Resource dependence theory (RDT) explains how organizations manage external interdependencies and reduce uncertainty. Municipal governments are dependent on property tax revenues, so when property values plummet, municipal budgets shrink. Some government officials argue that merging services is how best to manage this interdependence on property values, but RDT identifies joint ventures as a potential option. However, non-governmental organizations (NGOs) involved in joint ventures with governmental entities often perceive a loss of autonomy; the public entity must ensure the NGO is publicly accountable for the public funds/support it receives and the controls put in place to ensure accountability negatively impact, to some degree, an NGO’s autonomy and flexibility to respond to social needs.
Co-production collaborations could be the joint ventures RDT describes, striking the right balance of accountability and autonomy for both the governmental entity and NGOs. Using co-production collaborations to provide services might enhance local government capacity to meet the emerging social needs of residents, especially during economic downturns.
Fifty years ago, Elinor and Vincent Ostrom developed co-production theory to incorporate citizen involvement in service planning and delivery. They argued that public service organizations depend on the community for delivering services as much as the community depended on receiving the services. The assumption is that everyday residents, together with professionals, share responsibility for delivering services to communities. In other words, average citizens are a necessary part of collaborations to produce services; citizens as resources.
Co-Production: What It Is and How to Do It
Co-production is a broad concept that includes many different activities that can be used at any point in the public service system and requires both public administration employees and volunteers to work collaboratively.
Research of a single community food pantry in the Midwestern United States, consisting of interviews, observation, and a review of documents, obtained data about why and how one community used co-production to address rising food insecurity rates. The research revealed six factors the community considered when deciding to co-produce and six factors that served as challenges to implementation. It also discovered three factors the community should have considered, uncovered ways the co-produced food pantry overcame challenges, and identified ways co-production benefited the community food pantry and the community-at-large. See Figure 1.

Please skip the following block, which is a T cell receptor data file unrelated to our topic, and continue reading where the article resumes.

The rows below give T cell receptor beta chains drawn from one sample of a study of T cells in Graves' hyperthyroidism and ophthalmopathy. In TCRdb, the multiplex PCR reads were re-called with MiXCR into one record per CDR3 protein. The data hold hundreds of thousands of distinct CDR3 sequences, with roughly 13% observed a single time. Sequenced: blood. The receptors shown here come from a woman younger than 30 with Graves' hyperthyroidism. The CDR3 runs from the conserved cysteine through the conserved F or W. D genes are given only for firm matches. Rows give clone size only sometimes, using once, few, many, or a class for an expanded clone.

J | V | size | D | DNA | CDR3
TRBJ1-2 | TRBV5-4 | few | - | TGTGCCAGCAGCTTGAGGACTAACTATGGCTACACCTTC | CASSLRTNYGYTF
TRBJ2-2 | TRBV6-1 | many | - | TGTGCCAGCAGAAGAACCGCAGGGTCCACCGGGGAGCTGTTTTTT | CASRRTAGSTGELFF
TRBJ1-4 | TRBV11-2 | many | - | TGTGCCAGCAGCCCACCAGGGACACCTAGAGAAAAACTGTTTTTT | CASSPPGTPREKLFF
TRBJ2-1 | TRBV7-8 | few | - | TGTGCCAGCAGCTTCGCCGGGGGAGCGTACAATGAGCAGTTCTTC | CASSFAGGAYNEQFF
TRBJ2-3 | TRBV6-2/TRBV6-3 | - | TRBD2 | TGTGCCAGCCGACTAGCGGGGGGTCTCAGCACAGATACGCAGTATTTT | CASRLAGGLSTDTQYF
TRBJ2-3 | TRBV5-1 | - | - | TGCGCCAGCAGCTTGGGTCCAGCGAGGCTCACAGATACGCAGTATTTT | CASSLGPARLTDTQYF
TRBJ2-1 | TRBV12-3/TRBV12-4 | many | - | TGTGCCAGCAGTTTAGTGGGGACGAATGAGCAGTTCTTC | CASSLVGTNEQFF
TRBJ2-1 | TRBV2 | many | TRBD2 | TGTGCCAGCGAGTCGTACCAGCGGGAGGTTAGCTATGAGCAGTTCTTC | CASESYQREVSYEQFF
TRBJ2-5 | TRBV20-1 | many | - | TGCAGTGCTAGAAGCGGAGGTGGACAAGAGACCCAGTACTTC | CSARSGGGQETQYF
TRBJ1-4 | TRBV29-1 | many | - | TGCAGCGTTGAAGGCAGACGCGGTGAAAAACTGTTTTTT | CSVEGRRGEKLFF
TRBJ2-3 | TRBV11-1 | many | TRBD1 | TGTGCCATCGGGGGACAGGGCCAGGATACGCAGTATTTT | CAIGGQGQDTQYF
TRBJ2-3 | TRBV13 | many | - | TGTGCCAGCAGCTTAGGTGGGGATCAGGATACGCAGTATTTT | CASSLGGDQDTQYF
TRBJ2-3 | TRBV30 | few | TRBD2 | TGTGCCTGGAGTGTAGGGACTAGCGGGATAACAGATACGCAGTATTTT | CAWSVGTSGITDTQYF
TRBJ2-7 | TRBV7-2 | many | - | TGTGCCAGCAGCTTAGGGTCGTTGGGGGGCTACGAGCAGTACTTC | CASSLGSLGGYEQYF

The findings revealed that the co-produced community food pantry addressed growing food insecurity amid the Great Recession’s lingering effects. It followed local government trends toward collaboration and operated by sharing power, reducing resource dependence, and securing additional financial support by co-producing with clients, businesses, elected officials, and residents. The co-produced pantry was also a source of continuity in the face of a public health crisis and a reflection of government furthering the common good through co-production. Obstacles were overcome through trust-building, communication, education, and training.
DR. MONICA L. FULTON spent 24 years in municipal government and is now president of Advanced Legacy Solutions, LLC, specializing in grant writing, nonprofit consulting, and training (email@example.com).
1 U.S. Department of Agriculture (2020a). What is food security…and food insecurity? https://www.ers.usda.gov/topics/food-nutritionassistance/food-security-in-the-us/measurement.aspx#security